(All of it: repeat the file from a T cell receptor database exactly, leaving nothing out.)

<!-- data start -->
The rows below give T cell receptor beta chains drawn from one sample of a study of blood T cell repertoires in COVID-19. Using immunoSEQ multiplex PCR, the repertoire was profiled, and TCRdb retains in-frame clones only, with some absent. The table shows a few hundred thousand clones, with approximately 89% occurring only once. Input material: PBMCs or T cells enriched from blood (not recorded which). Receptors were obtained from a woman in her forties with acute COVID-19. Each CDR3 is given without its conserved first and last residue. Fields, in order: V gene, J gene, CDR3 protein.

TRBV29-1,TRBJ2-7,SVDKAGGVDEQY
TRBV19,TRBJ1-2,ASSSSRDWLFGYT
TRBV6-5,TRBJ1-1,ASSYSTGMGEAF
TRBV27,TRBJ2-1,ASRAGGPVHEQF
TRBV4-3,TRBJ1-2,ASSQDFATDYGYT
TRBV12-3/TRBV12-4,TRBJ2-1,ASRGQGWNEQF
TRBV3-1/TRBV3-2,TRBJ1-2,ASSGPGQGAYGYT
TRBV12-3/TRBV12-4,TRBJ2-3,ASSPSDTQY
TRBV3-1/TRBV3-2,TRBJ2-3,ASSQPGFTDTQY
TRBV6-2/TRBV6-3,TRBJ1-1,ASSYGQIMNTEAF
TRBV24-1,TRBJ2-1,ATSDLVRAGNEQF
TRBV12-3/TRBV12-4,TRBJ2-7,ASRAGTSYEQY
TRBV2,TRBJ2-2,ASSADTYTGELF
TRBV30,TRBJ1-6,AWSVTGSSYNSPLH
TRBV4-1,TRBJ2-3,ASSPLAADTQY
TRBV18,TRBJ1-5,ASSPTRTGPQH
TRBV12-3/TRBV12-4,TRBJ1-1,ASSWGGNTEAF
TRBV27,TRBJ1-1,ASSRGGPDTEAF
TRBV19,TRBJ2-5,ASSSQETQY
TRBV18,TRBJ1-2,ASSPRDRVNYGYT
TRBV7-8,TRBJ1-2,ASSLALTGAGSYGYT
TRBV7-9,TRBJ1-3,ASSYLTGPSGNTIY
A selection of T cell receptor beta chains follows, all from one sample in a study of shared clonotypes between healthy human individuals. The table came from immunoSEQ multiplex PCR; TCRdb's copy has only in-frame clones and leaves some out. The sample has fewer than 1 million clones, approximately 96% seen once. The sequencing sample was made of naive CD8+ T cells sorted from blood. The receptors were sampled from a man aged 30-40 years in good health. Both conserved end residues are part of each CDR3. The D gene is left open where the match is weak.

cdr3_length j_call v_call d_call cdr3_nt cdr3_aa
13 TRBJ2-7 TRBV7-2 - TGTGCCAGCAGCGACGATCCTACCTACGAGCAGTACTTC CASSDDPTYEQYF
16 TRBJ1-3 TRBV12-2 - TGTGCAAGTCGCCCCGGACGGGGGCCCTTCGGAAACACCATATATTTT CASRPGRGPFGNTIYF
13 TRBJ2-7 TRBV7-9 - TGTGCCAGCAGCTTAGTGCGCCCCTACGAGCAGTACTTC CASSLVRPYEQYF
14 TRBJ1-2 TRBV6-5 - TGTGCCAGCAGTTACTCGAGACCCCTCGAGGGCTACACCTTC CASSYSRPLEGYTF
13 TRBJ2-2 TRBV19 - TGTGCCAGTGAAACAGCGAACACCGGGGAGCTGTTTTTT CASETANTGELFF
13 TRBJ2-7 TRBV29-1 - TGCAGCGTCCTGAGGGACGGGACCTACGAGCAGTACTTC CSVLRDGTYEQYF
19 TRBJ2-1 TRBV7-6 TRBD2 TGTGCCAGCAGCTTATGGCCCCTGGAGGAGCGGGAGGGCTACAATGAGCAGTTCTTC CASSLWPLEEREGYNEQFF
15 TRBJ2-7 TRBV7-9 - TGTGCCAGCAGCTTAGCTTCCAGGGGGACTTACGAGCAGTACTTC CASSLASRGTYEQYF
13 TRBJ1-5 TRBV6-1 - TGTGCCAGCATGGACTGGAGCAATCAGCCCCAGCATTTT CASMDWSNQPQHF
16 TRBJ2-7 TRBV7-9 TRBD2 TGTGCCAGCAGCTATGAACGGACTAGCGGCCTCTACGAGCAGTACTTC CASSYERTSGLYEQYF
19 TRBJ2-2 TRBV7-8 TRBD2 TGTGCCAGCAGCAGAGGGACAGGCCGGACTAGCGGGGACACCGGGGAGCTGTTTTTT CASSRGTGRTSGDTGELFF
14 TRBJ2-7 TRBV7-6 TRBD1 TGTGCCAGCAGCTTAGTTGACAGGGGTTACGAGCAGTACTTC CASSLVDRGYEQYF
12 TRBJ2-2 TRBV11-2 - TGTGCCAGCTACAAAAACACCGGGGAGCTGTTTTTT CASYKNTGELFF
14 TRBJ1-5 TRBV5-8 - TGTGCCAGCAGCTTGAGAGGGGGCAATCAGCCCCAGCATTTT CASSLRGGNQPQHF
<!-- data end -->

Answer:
The rows below give T cell receptor beta chains drawn from one sample of a study of blood T cell repertoires in COVID-19. Using immunoSEQ multiplex PCR, the repertoire was profiled, and TCRdb retains in-frame clones only, with some absent. The table shows a few hundred thousand clones, with approximately 89% occurring only once. Input material: PBMCs or T cells enriched from blood (not recorded which). Receptors were obtained from a woman in her forties with acute COVID-19. Each CDR3 is given without its conserved first and last residue. Fields, in order: V gene, J gene, CDR3 protein.

TRBV29-1,TRBJ2-7,SVDKAGGVDEQY
TRBV19,TRBJ1-2,ASSSSRDWLFGYT
TRBV6-5,TRBJ1-1,ASSYSTGMGEAF
TRBV27,TRBJ2-1,ASRAGGPVHEQF
TRBV4-3,TRBJ1-2,ASSQDFATDYGYT
TRBV12-3/TRBV12-4,TRBJ2-1,ASRGQGWNEQF
TRBV3-1/TRBV3-2,TRBJ1-2,ASSGPGQGAYGYT
TRBV12-3/TRBV12-4,TRBJ2-3,ASSPSDTQY
TRBV3-1/TRBV3-2,TRBJ2-3,ASSQPGFTDTQY
TRBV6-2/TRBV6-3,TRBJ1-1,ASSYGQIMNTEAF
TRBV24-1,TRBJ2-1,ATSDLVRAGNEQF
TRBV12-3/TRBV12-4,TRBJ2-7,ASRAGTSYEQY
TRBV2,TRBJ2-2,ASSADTYTGELF
TRBV30,TRBJ1-6,AWSVTGSSYNSPLH
TRBV4-1,TRBJ2-3,ASSPLAADTQY
TRBV18,TRBJ1-5,ASSPTRTGPQH
TRBV12-3/TRBV12-4,TRBJ1-1,ASSWGGNTEAF
TRBV27,TRBJ1-1,ASSRGGPDTEAF
TRBV19,TRBJ2-5,ASSSQETQY
TRBV18,TRBJ1-2,ASSPRDRVNYGYT
TRBV7-8,TRBJ1-2,ASSLALTGAGSYGYT
TRBV7-9,TRBJ1-3,ASSYLTGPSGNTIY
A selection of T cell receptor beta chains follows, all from one sample in a study of shared clonotypes between healthy human individuals. The table came from immunoSEQ multiplex PCR; TCRdb's copy has only in-frame clones and leaves some out. The sample has fewer than 1 million clones, approximately 96% seen once. The sequencing sample was made of naive CD8+ T cells sorted from blood. The receptors were sampled from a man aged 30-40 years in good health. Both conserved end residues are part of each CDR3. The D gene is left open where the match is weak.

cdr3_length j_call v_call d_call cdr3_nt cdr3_aa
13 TRBJ2-7 TRBV7-2 - TGTGCCAGCAGCGACGATCCTACCTACGAGCAGTACTTC CASSDDPTYEQYF
16 TRBJ1-3 TRBV12-2 - TGTGCAAGTCGCCCCGGACGGGGGCCCTTCGGAAACACCATATATTTT CASRPGRGPFGNTIYF
13 TRBJ2-7 TRBV7-9 - TGTGCCAGCAGCTTAGTGCGCCCCTACGAGCAGTACTTC CASSLVRPYEQYF
14 TRBJ1-2 TRBV6-5 - TGTGCCAGCAGTTACTCGAGACCCCTCGAGGGCTACACCTTC CASSYSRPLEGYTF
13 TRBJ2-2 TRBV19 - TGTGCCAGTGAAACAGCGAACACCGGGGAGCTGTTTTTT CASETANTGELFF
13 TRBJ2-7 TRBV29-1 - TGCAGCGTCCTGAGGGACGGGACCTACGAGCAGTACTTC CSVLRDGTYEQYF
19 TRBJ2-1 TRBV7-6 TRBD2 TGTGCCAGCAGCTTATGGCCCCTGGAGGAGCGGGAGGGCTACAATGAGCAGTTCTTC CASSLWPLEEREGYNEQFF
15 TRBJ2-7 TRBV7-9 - TGTGCCAGCAGCTTAGCTTCCAGGGGGACTTACGAGCAGTACTTC CASSLASRGTYEQYF
13 TRBJ1-5 TRBV6-1 - TGTGCCAGCATGGACTGGAGCAATCAGCCCCAGCATTTT CASMDWSNQPQHF
16 TRBJ2-7 TRBV7-9 TRBD2 TGTGCCAGCAGCTATGAACGGACTAGCGGCCTCTACGAGCAGTACTTC CASSYERTSGLYEQYF
19 TRBJ2-2 TRBV7-8 TRBD2 TGTGCCAGCAGCAGAGGGACAGGCCGGACTAGCGGGGACACCGGGGAGCTGTTTTTT CASSRGTGRTSGDTGELFF
14 TRBJ2-7 TRBV7-6 TRBD1 TGTGCCAGCAGCTTAGTTGACAGGGGTTACGAGCAGTACTTC CASSLVDRGYEQYF
12 TRBJ2-2 TRBV11-2 - TGTGCCAGCTACAAAAACACCGGGGAGCTGTTTTTT CASYKNTGELFF
14 TRBJ1-5 TRBV5-8 - TGTGCCAGCAGCTTGAGAGGGGGCAATCAGCCCCAGCATTTT CASSLRGGNQPQHF